Simryn Gill

Simryn Gill’s (b.1959, Singapore. Lives and works in Port Dickson and Sydney) methods include photography, drawing, sculpture, making collections; and writing and publishing. The materials and process she works with are often simple: used, or discarded everyday things, plants and texts, which might be pressed, printed, glued, scanned, torn, to make works that meditate on habitation—our place inside and outside places—in history, in geography and in language.
Simryn Gill’s work has been shown in numerous solo and group exhibitions, most recently at Gropius Bau, Berlin (2020); Drawing Room, London (2019); TarraWarra Museum, Victoria (2019); Met Breuer, Metropolitan Museum of Art, New York (2019); National Gallery Singapore (2018); Kohta, Helsinki (2018); Lunds Konsthall, Lund (2017); Museum of Fine Arts, Ghent (2016); NTU Centre for Contemporary Art, Singapore (2015); Museum of Modern Art, New York (2014). Gill represented Australia at the Venice Biennale in a solo presentation in 2013. She has showed in documenta 12 and 13 (2007, 2012), and in biennales that include Sydney Biennale (2018) and Moscow Biennale (2013).
Public collections that hold Gill’s work include: Art Gallery of New South Wales, Sydney; Art Gallery of South Australia, Adelaide; Centre Pompidou, Paris; The Getty Centre, Los Angeles; The Hammer Museum, Los Angeles; Kiasma Museum of Contemporary Art, Helsinki; Kiran Nadar Museum of Art, New Delhi; Los Angeles County Museum of Art, Los Angeles; M+ Museum, Hong Kong; Metropolitan Museum of Art, New York; Museum of Contemporary Art Australia, Sydney; Museum of Fine Arts, Ghent; Museum of Modern Art, New York; National Gallery of Australia, Canberra; National Gallery Singapore, Singapore; Petronas Collection, Kuala Lumpur; Queensland Art Gallery & Gallery of Modern Art, Brisbane; San Francisco Museum of Modern Art, San Francisco; Singapore Art Museum, Singapore; Solomon R Guggenheim Museum, New York; and Tate, London.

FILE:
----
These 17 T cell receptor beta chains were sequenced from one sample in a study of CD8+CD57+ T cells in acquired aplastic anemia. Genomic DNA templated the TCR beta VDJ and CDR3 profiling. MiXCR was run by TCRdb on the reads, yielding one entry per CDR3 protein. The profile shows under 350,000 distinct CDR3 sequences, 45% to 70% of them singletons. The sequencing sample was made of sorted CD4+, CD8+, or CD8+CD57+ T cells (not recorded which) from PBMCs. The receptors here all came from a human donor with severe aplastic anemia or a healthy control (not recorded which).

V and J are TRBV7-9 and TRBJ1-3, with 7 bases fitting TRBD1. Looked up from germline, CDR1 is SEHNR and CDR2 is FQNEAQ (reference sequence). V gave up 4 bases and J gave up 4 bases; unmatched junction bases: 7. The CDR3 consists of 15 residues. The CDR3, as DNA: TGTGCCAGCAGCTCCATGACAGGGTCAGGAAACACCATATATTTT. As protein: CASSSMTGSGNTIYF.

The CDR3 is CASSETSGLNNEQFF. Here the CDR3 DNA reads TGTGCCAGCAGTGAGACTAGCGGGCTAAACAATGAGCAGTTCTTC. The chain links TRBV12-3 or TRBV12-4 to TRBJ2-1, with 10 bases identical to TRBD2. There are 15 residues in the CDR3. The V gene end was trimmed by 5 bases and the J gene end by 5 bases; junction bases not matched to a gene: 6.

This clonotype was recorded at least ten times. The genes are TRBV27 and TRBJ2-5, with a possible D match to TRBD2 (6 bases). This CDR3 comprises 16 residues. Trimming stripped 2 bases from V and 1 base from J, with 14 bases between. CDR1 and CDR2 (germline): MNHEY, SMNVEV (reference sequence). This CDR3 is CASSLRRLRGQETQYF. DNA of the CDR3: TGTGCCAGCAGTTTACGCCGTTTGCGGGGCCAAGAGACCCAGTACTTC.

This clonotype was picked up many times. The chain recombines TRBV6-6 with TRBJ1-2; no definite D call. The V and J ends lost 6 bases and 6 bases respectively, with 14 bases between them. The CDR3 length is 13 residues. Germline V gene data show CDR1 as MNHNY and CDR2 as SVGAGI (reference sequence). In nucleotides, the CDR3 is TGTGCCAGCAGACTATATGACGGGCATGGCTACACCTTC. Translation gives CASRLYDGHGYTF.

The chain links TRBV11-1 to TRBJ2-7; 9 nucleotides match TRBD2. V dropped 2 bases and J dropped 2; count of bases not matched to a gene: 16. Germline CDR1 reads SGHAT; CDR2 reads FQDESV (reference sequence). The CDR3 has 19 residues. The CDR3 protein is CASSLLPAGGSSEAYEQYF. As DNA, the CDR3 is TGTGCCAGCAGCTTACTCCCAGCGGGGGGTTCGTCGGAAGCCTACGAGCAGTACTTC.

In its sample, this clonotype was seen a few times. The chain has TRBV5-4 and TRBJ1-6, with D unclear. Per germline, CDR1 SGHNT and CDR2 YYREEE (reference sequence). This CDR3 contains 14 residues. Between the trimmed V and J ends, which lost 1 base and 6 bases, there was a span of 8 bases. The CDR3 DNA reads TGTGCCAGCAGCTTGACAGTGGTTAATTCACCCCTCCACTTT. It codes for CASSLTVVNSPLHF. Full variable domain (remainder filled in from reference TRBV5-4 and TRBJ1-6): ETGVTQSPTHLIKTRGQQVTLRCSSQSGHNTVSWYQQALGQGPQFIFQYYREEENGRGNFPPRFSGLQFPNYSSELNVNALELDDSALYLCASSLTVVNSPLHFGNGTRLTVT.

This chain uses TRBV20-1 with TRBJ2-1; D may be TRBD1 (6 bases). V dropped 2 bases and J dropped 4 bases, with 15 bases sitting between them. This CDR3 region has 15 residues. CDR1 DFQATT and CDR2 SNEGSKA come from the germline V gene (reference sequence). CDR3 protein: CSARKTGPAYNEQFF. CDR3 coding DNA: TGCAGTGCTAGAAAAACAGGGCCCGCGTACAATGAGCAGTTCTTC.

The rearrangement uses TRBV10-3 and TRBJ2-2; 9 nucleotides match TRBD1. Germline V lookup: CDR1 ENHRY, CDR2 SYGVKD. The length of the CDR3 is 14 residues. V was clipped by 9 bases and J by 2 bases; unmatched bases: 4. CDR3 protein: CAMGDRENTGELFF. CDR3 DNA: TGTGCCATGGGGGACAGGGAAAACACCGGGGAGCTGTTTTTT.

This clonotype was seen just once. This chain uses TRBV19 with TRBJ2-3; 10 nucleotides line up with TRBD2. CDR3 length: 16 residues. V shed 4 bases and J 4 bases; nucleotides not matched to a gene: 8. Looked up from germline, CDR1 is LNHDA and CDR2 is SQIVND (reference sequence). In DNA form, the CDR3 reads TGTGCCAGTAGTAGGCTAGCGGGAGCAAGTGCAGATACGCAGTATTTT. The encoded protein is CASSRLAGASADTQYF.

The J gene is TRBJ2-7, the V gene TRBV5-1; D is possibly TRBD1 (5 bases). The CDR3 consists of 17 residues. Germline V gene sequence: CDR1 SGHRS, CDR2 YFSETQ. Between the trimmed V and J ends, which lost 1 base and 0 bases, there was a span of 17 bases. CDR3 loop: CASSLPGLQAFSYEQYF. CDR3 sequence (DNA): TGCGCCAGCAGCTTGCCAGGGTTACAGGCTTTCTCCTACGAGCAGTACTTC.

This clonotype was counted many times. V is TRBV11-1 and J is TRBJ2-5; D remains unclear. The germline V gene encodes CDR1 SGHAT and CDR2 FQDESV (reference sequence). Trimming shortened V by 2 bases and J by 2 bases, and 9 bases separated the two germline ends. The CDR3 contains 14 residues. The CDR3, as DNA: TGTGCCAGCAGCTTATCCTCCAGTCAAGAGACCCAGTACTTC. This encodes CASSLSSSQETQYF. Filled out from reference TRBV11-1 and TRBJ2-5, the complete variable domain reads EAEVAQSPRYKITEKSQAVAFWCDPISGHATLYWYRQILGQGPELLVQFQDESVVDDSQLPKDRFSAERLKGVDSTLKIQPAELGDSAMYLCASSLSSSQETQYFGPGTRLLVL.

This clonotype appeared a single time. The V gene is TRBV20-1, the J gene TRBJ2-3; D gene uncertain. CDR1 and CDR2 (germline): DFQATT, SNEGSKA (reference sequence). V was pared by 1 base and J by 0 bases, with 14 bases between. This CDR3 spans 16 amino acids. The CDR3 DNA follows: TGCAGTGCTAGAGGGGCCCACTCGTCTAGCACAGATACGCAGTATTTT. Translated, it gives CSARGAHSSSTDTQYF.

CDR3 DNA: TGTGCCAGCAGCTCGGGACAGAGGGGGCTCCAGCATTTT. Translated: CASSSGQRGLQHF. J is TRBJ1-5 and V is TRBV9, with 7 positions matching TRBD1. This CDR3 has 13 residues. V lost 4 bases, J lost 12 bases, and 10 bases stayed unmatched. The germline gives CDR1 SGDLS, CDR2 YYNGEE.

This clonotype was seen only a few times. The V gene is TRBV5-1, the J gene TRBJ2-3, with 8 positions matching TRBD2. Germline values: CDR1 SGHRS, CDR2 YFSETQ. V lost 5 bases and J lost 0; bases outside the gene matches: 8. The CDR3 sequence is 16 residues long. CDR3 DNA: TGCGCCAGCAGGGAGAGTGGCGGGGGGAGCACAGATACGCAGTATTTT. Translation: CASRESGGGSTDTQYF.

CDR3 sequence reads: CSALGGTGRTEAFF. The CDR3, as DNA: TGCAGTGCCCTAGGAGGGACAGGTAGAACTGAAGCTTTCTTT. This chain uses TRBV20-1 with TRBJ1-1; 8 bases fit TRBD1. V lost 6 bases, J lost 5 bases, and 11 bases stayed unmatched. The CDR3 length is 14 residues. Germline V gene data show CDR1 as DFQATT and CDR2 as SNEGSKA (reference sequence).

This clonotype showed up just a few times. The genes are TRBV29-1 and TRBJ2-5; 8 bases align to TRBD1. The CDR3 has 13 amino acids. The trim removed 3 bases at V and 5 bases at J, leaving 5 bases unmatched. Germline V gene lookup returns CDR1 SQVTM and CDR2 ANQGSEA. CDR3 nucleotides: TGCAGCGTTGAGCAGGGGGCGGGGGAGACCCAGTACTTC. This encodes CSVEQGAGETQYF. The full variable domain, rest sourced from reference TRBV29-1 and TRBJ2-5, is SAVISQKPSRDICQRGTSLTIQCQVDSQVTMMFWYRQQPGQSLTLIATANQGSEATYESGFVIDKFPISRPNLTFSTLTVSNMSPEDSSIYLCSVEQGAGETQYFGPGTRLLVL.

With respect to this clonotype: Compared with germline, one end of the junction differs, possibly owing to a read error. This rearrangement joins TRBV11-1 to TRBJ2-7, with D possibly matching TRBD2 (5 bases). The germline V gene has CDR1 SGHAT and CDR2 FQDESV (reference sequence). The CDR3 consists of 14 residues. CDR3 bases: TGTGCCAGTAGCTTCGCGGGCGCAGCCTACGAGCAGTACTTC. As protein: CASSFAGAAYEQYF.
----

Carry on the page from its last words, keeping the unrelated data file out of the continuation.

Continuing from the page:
Jhaveri Contemporary presents a video and suite of drawings by British-Indian artist Hardeep Pandhal. Pandhal works predominantly with drawing and voice to transform feelings of disinheritance and disaffection into generative spaces that bolster interdependence and self-belief. Applying practices of associative thinking, delivered via rap and elliptical wordplay through the visual language of ‘gutter media’ such as comics and video games, his research-led projects exhibit syncretic strains of post-brown weirdness. Across media, his works are imbued with acerbity and playful complexity, at once confrontational and reflective.

About the Gallery

Jhaveri Contemporary was formed in 2010 by sisters Amrita and Priya with an eye towards representing artists, across generations and nationalities, whose work is informed by South Asian connections and traditions. The gallery’s dedication to original scholarship, engendered through its carefully crafted shows, is one of the many ways it distinguishes itself. Entwined with this philosophy is another guiding principle: showcasing the heterogeneous practices of long-celebrated luminaries as well as emerging talents, often in generously interrogative conversations. With a focus on mining lesser-known art histories, Jhaveri Contemporary facilitates dialogue between artists, curators and historians to add to the wider field of art. Estates served by the gallery include Mohan Samant, Mrinalini Mukherjee, Anwar Jalal Shemza.

Amrita and Priya have produced landmark projects such as Anish Kapoor’s first-ever public exhibition in India in 2010. The sisters are published authors and, in 2005, they collaborated on the seminal guidebook, 101: A Guide to 101 Modern and Contemporary Indian artists. Jhaveri Contemporary’s gallery space in Mumbai is on the third floor of a heritage building which overlooks the iconic Gateway of India from its balconies.